While the International Atomic Energy Agency (IAEA), the global watchdog responsible for the implementation of nuclear safeguards inspections, has pushed for the universal adherence to a more stringent safeguards standard known as the “additional protocol of inspections”, such a measure is purely voluntary, and Syria has refused to sign up to any such expansion of IAEA inspection activity until such time as Israel signs the NPT and subjects its nuclear activities to full safeguards inspections. While vexing, the Syrian position is totally in keeping with its treaty obligations, and so it is Syria, not Israel, that was in full conformity with international law at the time of Israel’s September 6 2007 attack.

. . . By bombing the Syrian facility, Israel not only retarded any Syrian nuclear ambition, peaceful or otherwise, but also precluded a full, definitive investigation into the matter by the international community. Perhaps fearful that Syrian adherence to the NPT would underscore its own duplicity in that regard, the Israeli decision to bomb Syria not only allowed the Syrian effort to be defined as weapons-related (an unproven and unlikely allegation), but by extension reinforced the Israeli (and American) contention that the nuclear activity in Iran was weapons-related as well.

The international debate that has taken place about the Syrian facility shows how successful the Israeli gambit, in fact, was, since there is virtually no discussion about the fact that Israel violated international law in attacking, without provocation, a sovereign state whose status as a member of the United Nations ostensibly affords it protection from such assault. The American embrace of the Israeli action, and the decision to produce intelligence information about the nature of the bombed facility at this late stage in the game, only reinforces the reality that the United States has turned its back on international law in the form of arms control and non-proliferation agreements.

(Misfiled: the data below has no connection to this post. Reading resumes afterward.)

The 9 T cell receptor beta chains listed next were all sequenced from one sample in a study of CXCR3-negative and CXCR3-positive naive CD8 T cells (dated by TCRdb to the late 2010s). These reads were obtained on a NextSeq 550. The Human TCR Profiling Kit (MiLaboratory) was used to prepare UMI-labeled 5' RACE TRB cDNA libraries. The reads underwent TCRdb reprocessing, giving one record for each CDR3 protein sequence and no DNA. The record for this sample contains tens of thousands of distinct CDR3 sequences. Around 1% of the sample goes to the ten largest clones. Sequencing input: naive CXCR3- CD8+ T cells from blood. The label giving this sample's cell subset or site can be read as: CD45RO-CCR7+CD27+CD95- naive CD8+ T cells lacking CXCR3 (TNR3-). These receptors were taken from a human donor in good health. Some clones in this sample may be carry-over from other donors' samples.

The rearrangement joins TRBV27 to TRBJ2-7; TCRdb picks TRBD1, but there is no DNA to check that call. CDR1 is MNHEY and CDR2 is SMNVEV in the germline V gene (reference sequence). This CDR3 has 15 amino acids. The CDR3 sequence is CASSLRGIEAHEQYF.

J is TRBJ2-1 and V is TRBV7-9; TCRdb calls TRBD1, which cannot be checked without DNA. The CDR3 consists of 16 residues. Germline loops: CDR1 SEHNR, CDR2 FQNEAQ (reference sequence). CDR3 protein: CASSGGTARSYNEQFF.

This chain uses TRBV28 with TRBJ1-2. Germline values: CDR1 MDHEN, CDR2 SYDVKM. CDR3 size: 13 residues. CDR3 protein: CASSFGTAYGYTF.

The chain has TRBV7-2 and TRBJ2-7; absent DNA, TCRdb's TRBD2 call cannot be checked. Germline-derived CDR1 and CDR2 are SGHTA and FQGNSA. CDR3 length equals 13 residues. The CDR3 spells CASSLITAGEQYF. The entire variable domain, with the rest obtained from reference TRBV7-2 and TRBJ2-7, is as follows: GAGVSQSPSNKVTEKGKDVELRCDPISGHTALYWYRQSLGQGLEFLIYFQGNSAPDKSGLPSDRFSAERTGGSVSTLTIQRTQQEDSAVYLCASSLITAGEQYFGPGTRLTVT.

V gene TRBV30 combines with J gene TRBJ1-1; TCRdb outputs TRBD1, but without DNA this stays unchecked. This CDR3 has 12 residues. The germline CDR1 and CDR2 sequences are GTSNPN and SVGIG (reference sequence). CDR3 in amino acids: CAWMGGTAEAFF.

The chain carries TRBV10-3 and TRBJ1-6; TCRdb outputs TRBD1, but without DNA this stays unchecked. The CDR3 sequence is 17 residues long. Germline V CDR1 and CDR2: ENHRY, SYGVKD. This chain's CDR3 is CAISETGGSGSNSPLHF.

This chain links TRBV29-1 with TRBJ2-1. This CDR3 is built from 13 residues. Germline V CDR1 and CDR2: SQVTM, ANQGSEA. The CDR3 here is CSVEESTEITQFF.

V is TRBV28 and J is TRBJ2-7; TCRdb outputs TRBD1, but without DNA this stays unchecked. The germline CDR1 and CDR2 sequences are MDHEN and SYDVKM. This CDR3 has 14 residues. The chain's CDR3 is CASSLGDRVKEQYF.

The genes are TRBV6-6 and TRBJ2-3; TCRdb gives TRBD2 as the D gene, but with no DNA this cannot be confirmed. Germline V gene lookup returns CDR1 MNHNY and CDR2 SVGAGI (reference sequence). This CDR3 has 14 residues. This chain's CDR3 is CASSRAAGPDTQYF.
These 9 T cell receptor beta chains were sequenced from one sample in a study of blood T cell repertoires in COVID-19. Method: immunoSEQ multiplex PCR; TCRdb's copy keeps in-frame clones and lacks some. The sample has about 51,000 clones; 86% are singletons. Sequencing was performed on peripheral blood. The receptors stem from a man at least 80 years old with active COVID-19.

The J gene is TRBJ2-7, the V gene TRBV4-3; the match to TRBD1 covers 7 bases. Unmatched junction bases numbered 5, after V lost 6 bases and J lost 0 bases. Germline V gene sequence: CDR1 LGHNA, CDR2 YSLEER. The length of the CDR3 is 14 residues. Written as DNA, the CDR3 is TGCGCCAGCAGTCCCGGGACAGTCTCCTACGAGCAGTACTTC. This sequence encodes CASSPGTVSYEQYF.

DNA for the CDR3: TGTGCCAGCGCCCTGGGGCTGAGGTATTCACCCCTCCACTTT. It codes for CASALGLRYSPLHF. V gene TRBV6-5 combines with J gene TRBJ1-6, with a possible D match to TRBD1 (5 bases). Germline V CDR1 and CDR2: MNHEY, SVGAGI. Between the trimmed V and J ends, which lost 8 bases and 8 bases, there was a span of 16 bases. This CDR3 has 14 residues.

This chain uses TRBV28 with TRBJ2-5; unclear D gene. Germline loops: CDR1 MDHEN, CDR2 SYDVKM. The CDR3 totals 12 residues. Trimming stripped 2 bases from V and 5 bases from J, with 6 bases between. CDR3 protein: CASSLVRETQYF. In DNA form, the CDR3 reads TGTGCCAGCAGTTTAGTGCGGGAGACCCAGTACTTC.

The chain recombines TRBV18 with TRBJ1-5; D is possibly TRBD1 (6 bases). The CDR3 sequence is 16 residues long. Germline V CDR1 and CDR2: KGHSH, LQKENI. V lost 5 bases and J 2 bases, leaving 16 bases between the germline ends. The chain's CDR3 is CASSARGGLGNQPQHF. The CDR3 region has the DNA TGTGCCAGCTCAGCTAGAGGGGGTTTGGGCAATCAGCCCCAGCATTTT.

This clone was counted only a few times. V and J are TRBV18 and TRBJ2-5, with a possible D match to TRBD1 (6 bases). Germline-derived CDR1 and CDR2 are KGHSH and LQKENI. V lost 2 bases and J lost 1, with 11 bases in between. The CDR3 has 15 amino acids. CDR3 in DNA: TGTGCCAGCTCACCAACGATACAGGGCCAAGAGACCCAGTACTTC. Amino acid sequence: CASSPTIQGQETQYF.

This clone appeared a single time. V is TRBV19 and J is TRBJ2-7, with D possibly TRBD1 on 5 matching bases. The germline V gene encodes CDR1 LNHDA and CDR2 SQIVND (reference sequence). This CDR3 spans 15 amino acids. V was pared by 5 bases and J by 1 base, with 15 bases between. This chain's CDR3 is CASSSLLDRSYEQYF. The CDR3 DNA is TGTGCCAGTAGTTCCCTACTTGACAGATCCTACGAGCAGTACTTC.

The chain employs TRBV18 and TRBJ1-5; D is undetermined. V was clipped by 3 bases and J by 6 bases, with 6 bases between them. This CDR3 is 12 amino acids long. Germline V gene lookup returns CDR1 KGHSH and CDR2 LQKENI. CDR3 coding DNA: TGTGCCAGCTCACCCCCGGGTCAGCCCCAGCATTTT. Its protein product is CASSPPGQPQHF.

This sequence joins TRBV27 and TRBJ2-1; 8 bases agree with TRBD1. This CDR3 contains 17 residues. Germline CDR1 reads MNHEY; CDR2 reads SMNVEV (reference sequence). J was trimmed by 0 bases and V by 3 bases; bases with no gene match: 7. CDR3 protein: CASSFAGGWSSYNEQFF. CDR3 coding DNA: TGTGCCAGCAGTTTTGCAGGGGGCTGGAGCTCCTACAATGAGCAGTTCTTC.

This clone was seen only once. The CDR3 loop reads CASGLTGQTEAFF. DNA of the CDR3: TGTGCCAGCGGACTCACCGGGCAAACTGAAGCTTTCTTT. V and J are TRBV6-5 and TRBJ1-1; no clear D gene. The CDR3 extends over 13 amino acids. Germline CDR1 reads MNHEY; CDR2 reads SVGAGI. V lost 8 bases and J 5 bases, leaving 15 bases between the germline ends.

{I think I’ve finally de-bugged & regained control of my computer – what a pain . . .

102. Arcturus - 25 April 2008

April Howard & Benjamin Dangl:

Fernando Armindo Lugo Méndez was born in 1951. As a young man, he taught in a rural school district which, according to reporter Andrew Nickson at Open Democracy, “was so remote that he was able to escape the usual rule that teachers had to be members of the Colorado Party [the right-wing party ruling the country for 60 years].” In 1977, Lugo was ordained as a Catholic priest, and worked as a missionary in indigenous communities in Ecuador until 1982. He then spent 10 years studying at the Vatican, at which time he was appointed head of the Divine Word order in Paraguay. In 1994 he became the Bishop of the Paraguayan department of San Pedro. Though Lugo was frequently away from Paraguay, he did not avoid the repercussions of the Alfredo Stroessner dictatorship and its conservative influence. In fact, three of Lugo’s brothers were exiled and the conservative Catholic hierarchy pressured him to resign as bishop due to his support for landless families’ settlements on large estates owned by absent elites.